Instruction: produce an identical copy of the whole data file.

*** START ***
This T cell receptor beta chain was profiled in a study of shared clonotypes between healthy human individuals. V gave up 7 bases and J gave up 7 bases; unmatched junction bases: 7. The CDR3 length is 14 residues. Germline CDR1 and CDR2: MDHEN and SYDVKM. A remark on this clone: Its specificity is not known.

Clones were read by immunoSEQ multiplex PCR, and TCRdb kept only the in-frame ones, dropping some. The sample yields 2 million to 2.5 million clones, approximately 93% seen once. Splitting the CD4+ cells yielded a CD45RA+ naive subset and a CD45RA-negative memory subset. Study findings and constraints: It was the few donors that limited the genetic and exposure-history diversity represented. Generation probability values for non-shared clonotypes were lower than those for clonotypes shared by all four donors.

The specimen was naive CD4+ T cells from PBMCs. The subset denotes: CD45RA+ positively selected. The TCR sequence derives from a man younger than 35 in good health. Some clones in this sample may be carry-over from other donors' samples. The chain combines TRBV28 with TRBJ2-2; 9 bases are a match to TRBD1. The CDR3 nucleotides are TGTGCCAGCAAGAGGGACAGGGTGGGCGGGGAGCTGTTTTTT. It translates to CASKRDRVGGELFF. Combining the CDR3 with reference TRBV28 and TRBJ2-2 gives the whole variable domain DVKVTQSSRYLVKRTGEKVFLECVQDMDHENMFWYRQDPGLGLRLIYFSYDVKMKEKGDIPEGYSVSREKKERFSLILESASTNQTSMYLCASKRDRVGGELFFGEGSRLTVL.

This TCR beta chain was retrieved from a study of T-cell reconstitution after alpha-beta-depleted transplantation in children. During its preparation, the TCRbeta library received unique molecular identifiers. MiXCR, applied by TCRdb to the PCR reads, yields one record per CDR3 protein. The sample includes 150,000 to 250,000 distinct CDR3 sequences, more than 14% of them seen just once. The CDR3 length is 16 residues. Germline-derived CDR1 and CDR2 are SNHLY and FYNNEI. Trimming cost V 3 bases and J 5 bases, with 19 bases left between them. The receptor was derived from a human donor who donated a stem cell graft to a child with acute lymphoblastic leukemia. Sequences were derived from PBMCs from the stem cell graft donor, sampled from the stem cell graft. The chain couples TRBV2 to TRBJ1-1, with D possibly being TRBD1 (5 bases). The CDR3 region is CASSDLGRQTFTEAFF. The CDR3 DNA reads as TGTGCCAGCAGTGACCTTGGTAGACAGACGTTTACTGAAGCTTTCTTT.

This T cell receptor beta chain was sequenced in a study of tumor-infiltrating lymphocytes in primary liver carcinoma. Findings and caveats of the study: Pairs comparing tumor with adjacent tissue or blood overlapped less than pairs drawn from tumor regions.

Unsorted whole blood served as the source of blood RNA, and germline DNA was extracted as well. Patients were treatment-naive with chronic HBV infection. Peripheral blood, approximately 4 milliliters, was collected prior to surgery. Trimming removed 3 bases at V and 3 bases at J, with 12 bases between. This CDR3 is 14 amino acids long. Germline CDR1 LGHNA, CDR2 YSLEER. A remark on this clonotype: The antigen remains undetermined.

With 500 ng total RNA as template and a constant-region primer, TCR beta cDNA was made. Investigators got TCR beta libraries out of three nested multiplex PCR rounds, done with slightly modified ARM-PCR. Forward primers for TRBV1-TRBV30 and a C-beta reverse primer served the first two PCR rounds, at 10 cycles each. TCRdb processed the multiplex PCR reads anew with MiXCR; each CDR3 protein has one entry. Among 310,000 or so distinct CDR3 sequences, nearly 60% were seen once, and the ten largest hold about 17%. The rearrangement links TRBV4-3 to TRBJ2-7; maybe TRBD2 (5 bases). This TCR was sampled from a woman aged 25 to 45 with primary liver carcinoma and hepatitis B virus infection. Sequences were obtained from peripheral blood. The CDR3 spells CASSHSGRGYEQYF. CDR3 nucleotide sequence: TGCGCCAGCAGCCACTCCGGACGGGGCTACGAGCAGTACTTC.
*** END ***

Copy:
This T cell receptor beta chain was profiled in a study of shared clonotypes between healthy human individuals. V gave up 7 bases and J gave up 7 bases; unmatched junction bases: 7. The CDR3 length is 14 residues. Germline CDR1 and CDR2: MDHEN and SYDVKM. A remark on this clone: Its specificity is not known.

Clones were read by immunoSEQ multiplex PCR, and TCRdb kept only the in-frame ones, dropping some. The sample yields 2 million to 2.5 million clones, approximately 93% seen once. Splitting the CD4+ cells yielded a CD45RA+ naive subset and a CD45RA-negative memory subset. Study findings and constraints: It was the few donors that limited the genetic and exposure-history diversity represented. Generation probability values for non-shared clonotypes were lower than those for clonotypes shared by all four donors.

The specimen was naive CD4+ T cells from PBMCs. The subset denotes: CD45RA+ positively selected. The TCR sequence derives from a man younger than 35 in good health. Some clones in this sample may be carry-over from other donors' samples. The chain combines TRBV28 with TRBJ2-2; 9 bases are a match to TRBD1. The CDR3 nucleotides are TGTGCCAGCAAGAGGGACAGGGTGGGCGGGGAGCTGTTTTTT. It translates to CASKRDRVGGELFF. Combining the CDR3 with reference TRBV28 and TRBJ2-2 gives the whole variable domain DVKVTQSSRYLVKRTGEKVFLECVQDMDHENMFWYRQDPGLGLRLIYFSYDVKMKEKGDIPEGYSVSREKKERFSLILESASTNQTSMYLCASKRDRVGGELFFGEGSRLTVL.

This TCR beta chain was retrieved from a study of T-cell reconstitution after alpha-beta-depleted transplantation in children. During its preparation, the TCRbeta library received unique molecular identifiers. MiXCR, applied by TCRdb to the PCR reads, yields one record per CDR3 protein. The sample includes 150,000 to 250,000 distinct CDR3 sequences, more than 14% of them seen just once. The CDR3 length is 16 residues. Germline-derived CDR1 and CDR2 are SNHLY and FYNNEI. Trimming cost V 3 bases and J 5 bases, with 19 bases left between them. The receptor was derived from a human donor who donated a stem cell graft to a child with acute lymphoblastic leukemia. Sequences were derived from PBMCs from the stem cell graft donor, sampled from the stem cell graft. The chain couples TRBV2 to TRBJ1-1, with D possibly being TRBD1 (5 bases). The CDR3 region is CASSDLGRQTFTEAFF. The CDR3 DNA reads as TGTGCCAGCAGTGACCTTGGTAGACAGACGTTTACTGAAGCTTTCTTT.

This T cell receptor beta chain was sequenced in a study of tumor-infiltrating lymphocytes in primary liver carcinoma. Findings and caveats of the study: Pairs comparing tumor with adjacent tissue or blood overlapped less than pairs drawn from tumor regions.

Unsorted whole blood served as the source of blood RNA, and germline DNA was extracted as well. Patients were treatment-naive with chronic HBV infection. Peripheral blood, approximately 4 milliliters, was collected prior to surgery. Trimming removed 3 bases at V and 3 bases at J, with 12 bases between. This CDR3 is 14 amino acids long. Germline CDR1 LGHNA, CDR2 YSLEER. A remark on this clonotype: The antigen remains undetermined.

With 500 ng total RNA as template and a constant-region primer, TCR beta cDNA was made. Investigators got TCR beta libraries out of three nested multiplex PCR rounds, done with slightly modified ARM-PCR. Forward primers for TRBV1-TRBV30 and a C-beta reverse primer served the first two PCR rounds, at 10 cycles each. TCRdb processed the multiplex PCR reads anew with MiXCR; each CDR3 protein has one entry. Among 310,000 or so distinct CDR3 sequences, nearly 60% were seen once, and the ten largest hold about 17%. The rearrangement links TRBV4-3 to TRBJ2-7; maybe TRBD2 (5 bases). This TCR was sampled from a woman aged 25 to 45 with primary liver carcinoma and hepatitis B virus infection. Sequences were obtained from peripheral blood. The CDR3 spells CASSHSGRGYEQYF. CDR3 nucleotide sequence: TGCGCCAGCAGCCACTCCGGACGGGGCTACGAGCAGTACTTC.